It is difficult to say whether Miller’s refusal to adhere to traditional skiing techniques have led him this far, or in fact slowed his progress.

Early in his career, determined to squeeze speed out of every single possible opportunity, he often sacrificed success for experience. He earned a reputation as a mercurial performer with an all-or-nothing style preventing him from becoming a winner, crashing out as often as finishing.

But Miller has come a long way.
After switching ski brands this summer, Miller won six of the first 10 races this season. He won the night slalom in Sestriere on Dec. 13, earning victories in all four disciplines — slalom, giant slalom, super-G and downhill — in a record 16 days.

However, that was to be his last World Cup victory for almost three months, until he won Friday’s final super-G to clinch the title. This season, he also failed to finish seven of eight slaloms, previously one of his best disciplines.

From a 400-point lead over Raich in mid-December, Miller was down to just 52 coming into the finals. “Personally I think he should have two (overall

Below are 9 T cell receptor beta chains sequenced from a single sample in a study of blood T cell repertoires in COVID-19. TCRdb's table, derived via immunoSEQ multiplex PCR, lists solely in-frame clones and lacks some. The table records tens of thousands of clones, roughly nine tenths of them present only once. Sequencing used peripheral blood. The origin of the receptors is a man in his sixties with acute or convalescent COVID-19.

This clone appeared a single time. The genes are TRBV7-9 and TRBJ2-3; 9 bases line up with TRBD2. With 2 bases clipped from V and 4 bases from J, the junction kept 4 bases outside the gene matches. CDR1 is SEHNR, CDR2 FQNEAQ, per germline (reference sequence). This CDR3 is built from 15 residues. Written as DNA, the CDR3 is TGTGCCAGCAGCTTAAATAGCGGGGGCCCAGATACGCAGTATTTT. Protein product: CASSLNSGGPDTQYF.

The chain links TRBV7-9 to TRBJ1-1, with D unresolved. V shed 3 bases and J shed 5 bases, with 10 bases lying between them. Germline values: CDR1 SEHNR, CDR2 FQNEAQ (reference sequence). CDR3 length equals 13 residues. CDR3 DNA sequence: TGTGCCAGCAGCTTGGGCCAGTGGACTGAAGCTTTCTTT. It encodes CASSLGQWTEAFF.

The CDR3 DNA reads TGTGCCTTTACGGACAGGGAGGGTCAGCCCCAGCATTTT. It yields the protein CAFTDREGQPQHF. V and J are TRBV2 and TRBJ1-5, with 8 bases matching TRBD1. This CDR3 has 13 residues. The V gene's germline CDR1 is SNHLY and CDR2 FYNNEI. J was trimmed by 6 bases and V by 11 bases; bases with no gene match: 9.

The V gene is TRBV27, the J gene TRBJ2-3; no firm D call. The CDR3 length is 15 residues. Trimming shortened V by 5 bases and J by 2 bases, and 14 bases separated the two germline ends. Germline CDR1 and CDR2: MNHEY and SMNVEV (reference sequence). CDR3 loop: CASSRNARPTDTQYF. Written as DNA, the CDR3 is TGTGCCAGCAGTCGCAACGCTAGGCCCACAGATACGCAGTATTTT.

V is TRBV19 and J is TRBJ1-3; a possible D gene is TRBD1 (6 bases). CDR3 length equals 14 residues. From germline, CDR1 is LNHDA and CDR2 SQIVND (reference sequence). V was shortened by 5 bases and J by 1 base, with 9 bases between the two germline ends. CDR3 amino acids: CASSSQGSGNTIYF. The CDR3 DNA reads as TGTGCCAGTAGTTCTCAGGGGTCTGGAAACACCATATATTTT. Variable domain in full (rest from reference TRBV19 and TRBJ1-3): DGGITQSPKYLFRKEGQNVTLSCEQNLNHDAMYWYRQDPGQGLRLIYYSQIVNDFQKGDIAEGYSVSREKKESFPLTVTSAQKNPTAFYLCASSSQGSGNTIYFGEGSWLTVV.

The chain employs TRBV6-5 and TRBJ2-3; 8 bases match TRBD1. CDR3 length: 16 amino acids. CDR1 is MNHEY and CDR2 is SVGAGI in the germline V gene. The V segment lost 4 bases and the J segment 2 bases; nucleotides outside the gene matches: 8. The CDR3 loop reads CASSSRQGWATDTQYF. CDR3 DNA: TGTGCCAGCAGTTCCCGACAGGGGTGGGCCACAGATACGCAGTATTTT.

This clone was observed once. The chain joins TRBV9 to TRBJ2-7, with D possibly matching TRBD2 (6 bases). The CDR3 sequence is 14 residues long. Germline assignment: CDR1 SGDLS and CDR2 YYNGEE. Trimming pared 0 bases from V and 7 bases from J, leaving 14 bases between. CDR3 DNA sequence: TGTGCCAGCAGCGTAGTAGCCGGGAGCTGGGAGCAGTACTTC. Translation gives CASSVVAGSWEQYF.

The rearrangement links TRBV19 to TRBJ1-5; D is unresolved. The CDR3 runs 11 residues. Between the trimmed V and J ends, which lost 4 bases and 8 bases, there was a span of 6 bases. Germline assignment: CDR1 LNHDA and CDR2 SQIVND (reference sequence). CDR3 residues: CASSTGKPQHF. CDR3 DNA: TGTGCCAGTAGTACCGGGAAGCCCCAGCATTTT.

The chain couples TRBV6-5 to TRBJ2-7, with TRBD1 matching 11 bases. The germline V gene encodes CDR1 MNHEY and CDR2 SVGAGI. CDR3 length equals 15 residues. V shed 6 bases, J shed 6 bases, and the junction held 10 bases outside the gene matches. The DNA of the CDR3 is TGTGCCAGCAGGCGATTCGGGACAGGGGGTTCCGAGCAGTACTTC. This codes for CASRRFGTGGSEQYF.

titles) already,” said Mahre, a three time overall champion from 1981-83. “If I was in his shoes and saw what transpired I’d change. It’s frustrating. How can you have a 400-point lead then disappear off the face of the earth? The guy has so much talent and just throws it away.”

But Miller was never taught to think — or act — like others.

Brought up by his parents Woody and Jo in an enchanting Hobbit-like cabin deep in the forests of New Hampshire, without running water or electricity, Miller now travels around the European circuit in an RV with childhood friend, cook and driver Jake Sereno.

Home-schooled until he was in third grade, from an early age Miller began “thinking” while other children were getting shaped and structured. No surprise he has always challenged authority.

“I stopped being more of a father and treated him more as an equal from a very early age,” said Woody Miller, who traveled to the finals with several other family members.
Miller began skiing at age three, competing at 11.

Even from an early age, he refused to simply rely on the tried and true. He experimented with both technique and equipment, stuffing powerbars into the heels of his boots to thrust him forward and help him find speed.

Even now, Miller likes to either improve on whatever he can.
Unhappy with what he feels is an overly crowded schedule, unfair conditions for younger skiers and insufficient leisure time on the World Cup circuit, Miller is talking about launching his own rival tour.

“He’s a kind of revolutionary against the whole society and that’s exactly what the kids like,” said FIS president Gian Franco Kasper. “He’s a gypsy in a caravan.

“I don’t agree with him like when he says we should have less races but more fun and entertainment, more parties, fewer races. But Bode is special and it’s good like this. He is a PR instrument for international skiing.”